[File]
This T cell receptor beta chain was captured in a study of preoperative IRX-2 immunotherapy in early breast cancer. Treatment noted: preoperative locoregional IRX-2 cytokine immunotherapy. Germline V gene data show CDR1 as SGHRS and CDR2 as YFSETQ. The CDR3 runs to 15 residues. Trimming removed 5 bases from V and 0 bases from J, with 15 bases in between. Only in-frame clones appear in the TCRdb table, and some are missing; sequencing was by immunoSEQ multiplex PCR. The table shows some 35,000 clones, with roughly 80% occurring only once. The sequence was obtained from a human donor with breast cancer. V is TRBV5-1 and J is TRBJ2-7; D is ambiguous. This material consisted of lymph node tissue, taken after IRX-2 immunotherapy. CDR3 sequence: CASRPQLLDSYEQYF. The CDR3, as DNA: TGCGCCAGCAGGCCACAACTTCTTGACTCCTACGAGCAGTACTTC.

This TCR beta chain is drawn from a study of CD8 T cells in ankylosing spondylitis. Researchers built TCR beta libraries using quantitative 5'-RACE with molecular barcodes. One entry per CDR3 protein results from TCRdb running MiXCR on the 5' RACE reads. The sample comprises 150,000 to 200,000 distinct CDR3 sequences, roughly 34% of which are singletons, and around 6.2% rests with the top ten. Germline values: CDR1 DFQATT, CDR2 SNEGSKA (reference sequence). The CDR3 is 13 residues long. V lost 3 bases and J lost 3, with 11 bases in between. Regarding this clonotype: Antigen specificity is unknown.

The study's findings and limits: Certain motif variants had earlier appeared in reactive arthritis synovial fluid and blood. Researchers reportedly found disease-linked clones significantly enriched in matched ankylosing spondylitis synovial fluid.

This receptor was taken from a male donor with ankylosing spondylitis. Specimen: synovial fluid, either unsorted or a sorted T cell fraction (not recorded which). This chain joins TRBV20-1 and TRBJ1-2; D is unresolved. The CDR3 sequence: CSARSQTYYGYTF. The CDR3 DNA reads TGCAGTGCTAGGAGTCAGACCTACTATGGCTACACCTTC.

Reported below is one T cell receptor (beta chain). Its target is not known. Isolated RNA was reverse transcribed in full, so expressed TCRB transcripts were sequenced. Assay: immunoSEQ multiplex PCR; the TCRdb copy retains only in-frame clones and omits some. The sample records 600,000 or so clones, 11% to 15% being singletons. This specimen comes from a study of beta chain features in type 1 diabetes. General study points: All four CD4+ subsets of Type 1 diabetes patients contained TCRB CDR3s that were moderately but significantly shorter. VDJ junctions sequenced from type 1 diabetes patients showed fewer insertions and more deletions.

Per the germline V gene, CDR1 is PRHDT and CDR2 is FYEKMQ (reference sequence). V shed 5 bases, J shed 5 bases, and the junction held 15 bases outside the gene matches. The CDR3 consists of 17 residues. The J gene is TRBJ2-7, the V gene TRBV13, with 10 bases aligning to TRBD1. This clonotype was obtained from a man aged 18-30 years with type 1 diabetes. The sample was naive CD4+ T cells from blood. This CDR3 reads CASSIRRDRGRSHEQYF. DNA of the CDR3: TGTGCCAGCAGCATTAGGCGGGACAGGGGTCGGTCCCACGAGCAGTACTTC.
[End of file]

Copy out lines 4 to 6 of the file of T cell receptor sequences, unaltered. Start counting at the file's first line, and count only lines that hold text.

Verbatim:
This receptor was taken from a male donor with ankylosing spondylitis. Specimen: synovial fluid, either unsorted or a sorted T cell fraction (not recorded which). This chain joins TRBV20-1 and TRBJ1-2; D is unresolved. The CDR3 sequence: CSARSQTYYGYTF. The CDR3 DNA reads TGCAGTGCTAGGAGTCAGACCTACTATGGCTACACCTTC.

Reported below is one T cell receptor (beta chain). Its target is not known. Isolated RNA was reverse transcribed in full, so expressed TCRB transcripts were sequenced. Assay: immunoSEQ multiplex PCR; the TCRdb copy retains only in-frame clones and omits some. The sample records 600,000 or so clones, 11% to 15% being singletons. This specimen comes from a study of beta chain features in type 1 diabetes. General study points: All four CD4+ subsets of Type 1 diabetes patients contained TCRB CDR3s that were moderately but significantly shorter. VDJ junctions sequenced from type 1 diabetes patients showed fewer insertions and more deletions.

Per the germline V gene, CDR1 is PRHDT and CDR2 is FYEKMQ (reference sequence). V shed 5 bases, J shed 5 bases, and the junction held 15 bases outside the gene matches. The CDR3 consists of 17 residues. The J gene is TRBJ2-7, the V gene TRBV13, with 10 bases aligning to TRBD1. This clonotype was obtained from a man aged 18-30 years with type 1 diabetes. The sample was naive CD4+ T cells from blood. This CDR3 reads CASSIRRDRGRSHEQYF. DNA of the CDR3: TGTGCCAGCAGCATTAGGCGGGACAGGGGTCGGTCCCACGAGCAGTACTTC.